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Want a flexible workplace? Throw out the policy guide


January 28, 2019   by Jason Contant


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Looking to create a flexible workplace culture? Toss out the rule book and don’t formalize the process, recommends PwC.

“A policy guide or a formal program can work against you,” wrote Anne Donovan, the U.S. people experience leader at PwC, in a blog posted on Harvard Business Review Monday. “It seems counter-intuitive, but having rules in place actually hinders the development of a truly authentic culture.”

PwC has come a long way over the past decade by “truly instilling a culture of flexibility across the firm,” Donovan wrote. “This did not happen overnight. It wasn’t easy, there were growing pains along the way, and we’re still learning.”

One thing the firm learned is to be flexible about creating their culture, what’s loosely called “everyday flexibility” at PwC. It isn’t something that all teams adopt; it’s a mentality and a way of life that should be individualized for each person.

For example, flexibility for a caregiver might mean being able to leave work early to take an elderly parent to a doctor’s appointment. Or, for a parent, it may mean taking a midday run so evenings can be spent with children. For others, it could simply be taking an hour in the afternoon to go to a yoga class and recharge.

“When we look at flexibility this way, it’s easy to see why formal rules actually hinder adoption and progress,” Donovan said. “It’s impossible to have a one-size-fits-all approach for flexibility. We let our teams figure out what works best for them, as long as they deliver excellent work on time. The rest is all fair game.”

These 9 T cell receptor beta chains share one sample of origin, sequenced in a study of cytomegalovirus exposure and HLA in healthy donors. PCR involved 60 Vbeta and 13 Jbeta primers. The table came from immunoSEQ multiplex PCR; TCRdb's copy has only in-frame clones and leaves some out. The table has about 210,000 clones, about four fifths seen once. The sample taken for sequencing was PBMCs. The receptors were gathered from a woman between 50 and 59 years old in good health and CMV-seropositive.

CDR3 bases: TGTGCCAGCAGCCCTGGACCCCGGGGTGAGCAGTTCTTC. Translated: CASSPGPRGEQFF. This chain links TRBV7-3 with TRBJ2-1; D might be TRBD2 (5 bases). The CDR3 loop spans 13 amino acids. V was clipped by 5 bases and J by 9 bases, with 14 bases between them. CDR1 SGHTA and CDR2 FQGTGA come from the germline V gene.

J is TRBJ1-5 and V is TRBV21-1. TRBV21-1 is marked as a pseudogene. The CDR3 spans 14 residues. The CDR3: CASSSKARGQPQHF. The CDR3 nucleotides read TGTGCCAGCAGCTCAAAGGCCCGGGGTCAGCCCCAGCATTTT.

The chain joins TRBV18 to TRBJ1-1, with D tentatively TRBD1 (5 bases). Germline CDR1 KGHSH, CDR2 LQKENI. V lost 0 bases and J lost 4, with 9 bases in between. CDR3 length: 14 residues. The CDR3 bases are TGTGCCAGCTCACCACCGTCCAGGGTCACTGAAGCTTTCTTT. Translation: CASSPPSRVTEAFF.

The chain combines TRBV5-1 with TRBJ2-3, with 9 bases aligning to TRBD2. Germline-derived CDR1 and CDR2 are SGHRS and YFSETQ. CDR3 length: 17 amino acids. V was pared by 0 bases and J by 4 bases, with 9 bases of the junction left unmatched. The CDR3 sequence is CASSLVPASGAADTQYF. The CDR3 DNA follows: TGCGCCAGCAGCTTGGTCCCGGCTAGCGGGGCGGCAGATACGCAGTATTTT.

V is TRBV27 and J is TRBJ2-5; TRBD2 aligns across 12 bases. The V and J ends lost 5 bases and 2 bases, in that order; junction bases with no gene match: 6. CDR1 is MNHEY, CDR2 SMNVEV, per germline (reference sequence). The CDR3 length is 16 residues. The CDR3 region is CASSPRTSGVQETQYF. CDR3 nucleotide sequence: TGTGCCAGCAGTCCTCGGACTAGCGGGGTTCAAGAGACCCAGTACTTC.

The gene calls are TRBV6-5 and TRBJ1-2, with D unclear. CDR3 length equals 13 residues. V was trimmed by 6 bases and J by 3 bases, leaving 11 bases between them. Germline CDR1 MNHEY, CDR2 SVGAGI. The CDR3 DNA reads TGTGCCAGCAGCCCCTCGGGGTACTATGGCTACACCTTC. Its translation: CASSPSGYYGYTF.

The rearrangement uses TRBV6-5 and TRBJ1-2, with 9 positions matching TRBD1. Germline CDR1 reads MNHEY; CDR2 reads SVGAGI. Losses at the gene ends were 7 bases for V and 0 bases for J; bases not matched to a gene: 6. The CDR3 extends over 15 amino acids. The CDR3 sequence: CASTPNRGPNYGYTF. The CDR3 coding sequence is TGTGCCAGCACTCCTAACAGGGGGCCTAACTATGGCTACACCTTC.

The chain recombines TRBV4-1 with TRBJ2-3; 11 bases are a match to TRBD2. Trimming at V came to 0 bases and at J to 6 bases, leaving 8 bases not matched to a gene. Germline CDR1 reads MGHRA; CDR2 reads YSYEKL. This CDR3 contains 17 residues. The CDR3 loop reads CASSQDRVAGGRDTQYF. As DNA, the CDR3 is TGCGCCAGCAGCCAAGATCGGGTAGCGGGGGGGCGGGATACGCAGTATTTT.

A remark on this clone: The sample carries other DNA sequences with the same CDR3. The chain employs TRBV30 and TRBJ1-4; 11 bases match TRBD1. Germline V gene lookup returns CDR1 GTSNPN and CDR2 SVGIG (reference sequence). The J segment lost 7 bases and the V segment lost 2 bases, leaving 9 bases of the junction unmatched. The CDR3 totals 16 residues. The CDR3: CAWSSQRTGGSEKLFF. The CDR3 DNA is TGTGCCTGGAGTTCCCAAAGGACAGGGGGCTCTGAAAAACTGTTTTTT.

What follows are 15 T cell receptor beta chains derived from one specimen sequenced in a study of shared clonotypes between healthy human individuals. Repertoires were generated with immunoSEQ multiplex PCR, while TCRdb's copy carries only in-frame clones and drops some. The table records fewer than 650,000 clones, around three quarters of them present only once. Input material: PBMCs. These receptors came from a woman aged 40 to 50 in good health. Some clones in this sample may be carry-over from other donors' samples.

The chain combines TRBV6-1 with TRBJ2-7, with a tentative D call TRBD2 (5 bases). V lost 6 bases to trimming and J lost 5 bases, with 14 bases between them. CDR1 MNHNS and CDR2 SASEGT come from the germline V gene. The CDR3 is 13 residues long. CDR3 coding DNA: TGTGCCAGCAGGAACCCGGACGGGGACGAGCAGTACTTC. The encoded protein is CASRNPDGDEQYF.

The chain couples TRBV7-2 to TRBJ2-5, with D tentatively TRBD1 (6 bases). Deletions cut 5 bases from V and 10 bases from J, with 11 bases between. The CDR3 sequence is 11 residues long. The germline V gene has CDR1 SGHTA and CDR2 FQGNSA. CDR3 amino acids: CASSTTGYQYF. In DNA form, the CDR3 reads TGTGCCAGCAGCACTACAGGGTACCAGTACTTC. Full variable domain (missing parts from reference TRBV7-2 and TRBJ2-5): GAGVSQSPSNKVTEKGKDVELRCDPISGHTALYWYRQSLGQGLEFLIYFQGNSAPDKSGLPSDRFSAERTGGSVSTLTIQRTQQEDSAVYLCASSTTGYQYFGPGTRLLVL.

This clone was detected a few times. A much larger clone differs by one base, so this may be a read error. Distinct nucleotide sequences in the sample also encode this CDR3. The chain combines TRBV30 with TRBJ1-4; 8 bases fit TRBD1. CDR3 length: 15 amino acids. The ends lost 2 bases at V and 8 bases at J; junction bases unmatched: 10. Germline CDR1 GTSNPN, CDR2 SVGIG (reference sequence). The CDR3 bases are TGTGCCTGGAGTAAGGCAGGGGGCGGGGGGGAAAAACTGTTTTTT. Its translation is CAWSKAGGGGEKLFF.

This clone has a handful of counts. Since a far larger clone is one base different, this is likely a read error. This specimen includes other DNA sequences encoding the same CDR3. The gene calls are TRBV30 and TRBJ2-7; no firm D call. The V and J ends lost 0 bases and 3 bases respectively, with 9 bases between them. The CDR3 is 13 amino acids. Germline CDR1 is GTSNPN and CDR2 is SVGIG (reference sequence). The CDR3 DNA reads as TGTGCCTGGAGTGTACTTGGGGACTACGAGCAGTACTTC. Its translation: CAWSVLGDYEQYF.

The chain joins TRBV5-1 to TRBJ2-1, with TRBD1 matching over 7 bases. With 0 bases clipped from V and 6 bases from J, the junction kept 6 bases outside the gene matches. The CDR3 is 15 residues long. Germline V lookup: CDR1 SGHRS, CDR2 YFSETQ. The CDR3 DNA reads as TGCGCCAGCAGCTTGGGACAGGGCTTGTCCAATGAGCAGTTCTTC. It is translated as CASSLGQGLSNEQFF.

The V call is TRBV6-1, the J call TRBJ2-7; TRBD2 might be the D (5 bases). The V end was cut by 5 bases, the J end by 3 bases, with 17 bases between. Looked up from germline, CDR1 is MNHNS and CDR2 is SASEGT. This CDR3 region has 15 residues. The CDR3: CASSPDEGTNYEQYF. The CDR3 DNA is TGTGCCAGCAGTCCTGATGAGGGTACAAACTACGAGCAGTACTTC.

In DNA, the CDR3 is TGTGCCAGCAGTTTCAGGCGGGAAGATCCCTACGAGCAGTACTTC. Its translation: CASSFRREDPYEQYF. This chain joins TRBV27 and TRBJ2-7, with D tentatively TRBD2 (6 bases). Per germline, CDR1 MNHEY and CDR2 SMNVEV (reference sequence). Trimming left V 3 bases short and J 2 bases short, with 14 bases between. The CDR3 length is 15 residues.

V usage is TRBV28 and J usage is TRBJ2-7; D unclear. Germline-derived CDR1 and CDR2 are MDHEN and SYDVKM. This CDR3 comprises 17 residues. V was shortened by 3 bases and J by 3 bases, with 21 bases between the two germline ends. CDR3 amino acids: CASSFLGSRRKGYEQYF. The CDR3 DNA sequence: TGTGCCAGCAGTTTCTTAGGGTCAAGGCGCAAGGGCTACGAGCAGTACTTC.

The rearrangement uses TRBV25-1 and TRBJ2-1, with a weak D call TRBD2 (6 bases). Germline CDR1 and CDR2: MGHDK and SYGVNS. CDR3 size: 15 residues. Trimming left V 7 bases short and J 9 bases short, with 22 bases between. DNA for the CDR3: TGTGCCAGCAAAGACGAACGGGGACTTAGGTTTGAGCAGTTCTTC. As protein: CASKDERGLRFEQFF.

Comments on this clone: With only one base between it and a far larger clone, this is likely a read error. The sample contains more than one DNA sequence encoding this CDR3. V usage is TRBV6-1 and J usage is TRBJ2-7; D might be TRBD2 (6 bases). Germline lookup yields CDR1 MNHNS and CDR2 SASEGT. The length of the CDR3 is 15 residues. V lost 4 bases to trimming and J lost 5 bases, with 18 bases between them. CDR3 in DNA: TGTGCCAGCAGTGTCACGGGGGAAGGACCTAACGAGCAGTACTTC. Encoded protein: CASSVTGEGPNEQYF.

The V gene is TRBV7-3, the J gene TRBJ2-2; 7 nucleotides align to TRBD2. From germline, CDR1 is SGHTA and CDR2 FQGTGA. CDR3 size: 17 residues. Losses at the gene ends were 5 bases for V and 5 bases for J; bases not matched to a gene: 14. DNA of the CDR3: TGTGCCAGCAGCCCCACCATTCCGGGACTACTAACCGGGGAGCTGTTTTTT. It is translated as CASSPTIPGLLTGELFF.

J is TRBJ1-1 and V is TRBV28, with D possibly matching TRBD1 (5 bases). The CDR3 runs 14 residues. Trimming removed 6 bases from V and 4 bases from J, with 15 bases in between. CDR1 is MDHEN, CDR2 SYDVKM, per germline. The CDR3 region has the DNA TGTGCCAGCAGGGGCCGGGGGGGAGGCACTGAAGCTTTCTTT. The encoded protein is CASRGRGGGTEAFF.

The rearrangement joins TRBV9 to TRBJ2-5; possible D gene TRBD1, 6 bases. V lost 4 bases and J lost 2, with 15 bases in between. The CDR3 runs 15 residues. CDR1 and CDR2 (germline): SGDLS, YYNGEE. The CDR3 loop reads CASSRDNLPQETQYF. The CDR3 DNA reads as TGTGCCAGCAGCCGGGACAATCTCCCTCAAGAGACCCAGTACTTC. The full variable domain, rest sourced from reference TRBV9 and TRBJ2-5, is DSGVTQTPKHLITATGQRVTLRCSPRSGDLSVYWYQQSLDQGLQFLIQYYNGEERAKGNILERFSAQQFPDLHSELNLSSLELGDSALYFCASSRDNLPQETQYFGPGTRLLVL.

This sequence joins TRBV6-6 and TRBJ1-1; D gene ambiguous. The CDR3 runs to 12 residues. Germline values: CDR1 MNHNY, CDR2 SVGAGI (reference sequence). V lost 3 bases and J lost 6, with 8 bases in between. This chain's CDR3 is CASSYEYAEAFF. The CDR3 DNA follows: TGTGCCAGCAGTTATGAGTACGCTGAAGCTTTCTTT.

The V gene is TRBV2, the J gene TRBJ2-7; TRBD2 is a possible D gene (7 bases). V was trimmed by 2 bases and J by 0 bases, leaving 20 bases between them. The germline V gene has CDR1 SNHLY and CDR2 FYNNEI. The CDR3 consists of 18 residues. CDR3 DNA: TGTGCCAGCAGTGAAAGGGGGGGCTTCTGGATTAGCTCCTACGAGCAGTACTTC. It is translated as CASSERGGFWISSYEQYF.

It’s important to remember that every employee deserves the same degree of flexibility. “This isn’t about one segment of the workforce, so if you’re sending out any kind of internal communications materials about flexibility, make sure it speaks to all employees,” Donovan suggested. “After all, we are a diverse workforce made up of diverse people, from working moms and dads to thousands of others without children who also want flexibility.”

Donovan said it’s not uncommon for managers to tell her that they believe in allowing employees to work flexibly, if and only when they’ve been with the firm a certain amount of time and earned that trust. “If you trust an individual enough that you hired them to join your organization, you also should trust them to get the work done when and where they prefer, as long as they meet deadlines.”

For PwC, flexibility is not about working less, it’s about encouraging people to work differently. “When done right, flexibility results in a happier, healthier, and more productive workforce. And it helps attract the best employees, and makes them want to stick around.”